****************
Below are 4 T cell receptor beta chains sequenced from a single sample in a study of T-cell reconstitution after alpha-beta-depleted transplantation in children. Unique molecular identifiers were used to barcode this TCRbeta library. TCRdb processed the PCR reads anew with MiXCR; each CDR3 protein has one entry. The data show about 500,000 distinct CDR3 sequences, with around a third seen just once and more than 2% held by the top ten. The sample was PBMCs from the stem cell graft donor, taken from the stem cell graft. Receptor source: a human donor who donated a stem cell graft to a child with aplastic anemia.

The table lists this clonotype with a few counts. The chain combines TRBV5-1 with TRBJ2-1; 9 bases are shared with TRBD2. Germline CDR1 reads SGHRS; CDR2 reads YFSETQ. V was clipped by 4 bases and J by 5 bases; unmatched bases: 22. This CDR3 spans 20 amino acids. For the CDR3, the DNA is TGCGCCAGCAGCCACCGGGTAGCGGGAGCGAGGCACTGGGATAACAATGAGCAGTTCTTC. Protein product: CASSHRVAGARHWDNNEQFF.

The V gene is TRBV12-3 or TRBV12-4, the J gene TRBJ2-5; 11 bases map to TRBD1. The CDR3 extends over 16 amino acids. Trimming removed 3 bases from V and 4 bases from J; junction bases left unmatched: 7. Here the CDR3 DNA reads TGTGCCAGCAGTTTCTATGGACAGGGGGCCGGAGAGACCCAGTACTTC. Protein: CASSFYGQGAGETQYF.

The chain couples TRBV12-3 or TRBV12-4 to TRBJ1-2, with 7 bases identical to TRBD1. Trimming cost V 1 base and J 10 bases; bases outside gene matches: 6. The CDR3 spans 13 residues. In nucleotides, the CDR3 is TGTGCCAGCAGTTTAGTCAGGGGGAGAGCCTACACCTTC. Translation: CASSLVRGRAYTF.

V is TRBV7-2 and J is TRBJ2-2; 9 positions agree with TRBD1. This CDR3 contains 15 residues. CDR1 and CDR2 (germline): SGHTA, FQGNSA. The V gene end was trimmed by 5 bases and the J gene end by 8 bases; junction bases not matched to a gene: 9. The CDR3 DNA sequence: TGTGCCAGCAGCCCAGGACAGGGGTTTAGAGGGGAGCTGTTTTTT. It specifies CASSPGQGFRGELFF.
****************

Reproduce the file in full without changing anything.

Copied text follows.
Below are 4 T cell receptor beta chains sequenced from a single sample in a study of T-cell reconstitution after alpha-beta-depleted transplantation in children. Unique molecular identifiers were used to barcode this TCRbeta library. TCRdb processed the PCR reads anew with MiXCR; each CDR3 protein has one entry. The data show about 500,000 distinct CDR3 sequences, with around a third seen just once and more than 2% held by the top ten. The sample was PBMCs from the stem cell graft donor, taken from the stem cell graft. Receptor source: a human donor who donated a stem cell graft to a child with aplastic anemia.

The table lists this clonotype with a few counts. The chain combines TRBV5-1 with TRBJ2-1; 9 bases are shared with TRBD2. Germline CDR1 reads SGHRS; CDR2 reads YFSETQ. V was clipped by 4 bases and J by 5 bases; unmatched bases: 22. This CDR3 spans 20 amino acids. For the CDR3, the DNA is TGCGCCAGCAGCCACCGGGTAGCGGGAGCGAGGCACTGGGATAACAATGAGCAGTTCTTC. Protein product: CASSHRVAGARHWDNNEQFF.

The V gene is TRBV12-3 or TRBV12-4, the J gene TRBJ2-5; 11 bases map to TRBD1. The CDR3 extends over 16 amino acids. Trimming removed 3 bases from V and 4 bases from J; junction bases left unmatched: 7. Here the CDR3 DNA reads TGTGCCAGCAGTTTCTATGGACAGGGGGCCGGAGAGACCCAGTACTTC. Protein: CASSFYGQGAGETQYF.

The chain couples TRBV12-3 or TRBV12-4 to TRBJ1-2, with 7 bases identical to TRBD1. Trimming cost V 1 base and J 10 bases; bases outside gene matches: 6. The CDR3 spans 13 residues. In nucleotides, the CDR3 is TGTGCCAGCAGTTTAGTCAGGGGGAGAGCCTACACCTTC. Translation: CASSLVRGRAYTF.

V is TRBV7-2 and J is TRBJ2-2; 9 positions agree with TRBD1. This CDR3 contains 15 residues. CDR1 and CDR2 (germline): SGHTA, FQGNSA. The V gene end was trimmed by 5 bases and the J gene end by 8 bases; junction bases not matched to a gene: 9. The CDR3 DNA sequence: TGTGCCAGCAGCCCAGGACAGGGGTTTAGAGGGGAGCTGTTTTTT. It specifies CASSPGQGFRGELFF.